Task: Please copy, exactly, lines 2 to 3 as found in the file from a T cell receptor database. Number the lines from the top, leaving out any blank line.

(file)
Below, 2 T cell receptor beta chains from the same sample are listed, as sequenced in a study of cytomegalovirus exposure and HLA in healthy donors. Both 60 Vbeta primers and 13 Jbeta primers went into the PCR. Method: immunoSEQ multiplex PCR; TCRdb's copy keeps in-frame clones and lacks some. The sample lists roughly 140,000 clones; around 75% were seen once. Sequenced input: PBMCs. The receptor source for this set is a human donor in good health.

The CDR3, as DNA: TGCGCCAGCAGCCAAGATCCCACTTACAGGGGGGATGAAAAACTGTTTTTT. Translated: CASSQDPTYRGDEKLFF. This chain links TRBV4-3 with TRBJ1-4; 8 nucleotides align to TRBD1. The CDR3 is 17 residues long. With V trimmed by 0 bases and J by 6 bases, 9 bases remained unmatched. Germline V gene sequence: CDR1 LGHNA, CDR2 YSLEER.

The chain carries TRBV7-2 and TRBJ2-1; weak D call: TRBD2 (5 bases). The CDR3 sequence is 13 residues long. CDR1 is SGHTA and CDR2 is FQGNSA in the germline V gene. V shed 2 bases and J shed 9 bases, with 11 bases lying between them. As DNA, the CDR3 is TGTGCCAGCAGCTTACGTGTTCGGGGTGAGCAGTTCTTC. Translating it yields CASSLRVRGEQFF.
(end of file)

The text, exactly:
The CDR3, as DNA: TGCGCCAGCAGCCAAGATCCCACTTACAGGGGGGATGAAAAACTGTTTTTT. Translated: CASSQDPTYRGDEKLFF. This chain links TRBV4-3 with TRBJ1-4; 8 nucleotides align to TRBD1. The CDR3 is 17 residues long. With V trimmed by 0 bases and J by 6 bases, 9 bases remained unmatched. Germline V gene sequence: CDR1 LGHNA, CDR2 YSLEER.

The chain carries TRBV7-2 and TRBJ2-1; weak D call: TRBD2 (5 bases). The CDR3 sequence is 13 residues long. CDR1 is SGHTA and CDR2 is FQGNSA in the germline V gene. V shed 2 bases and J shed 9 bases, with 11 bases lying between them. As DNA, the CDR3 is TGTGCCAGCAGCTTACGTGTTCGGGGTGAGCAGTTCTTC. Translating it yields CASSLRVRGEQFF.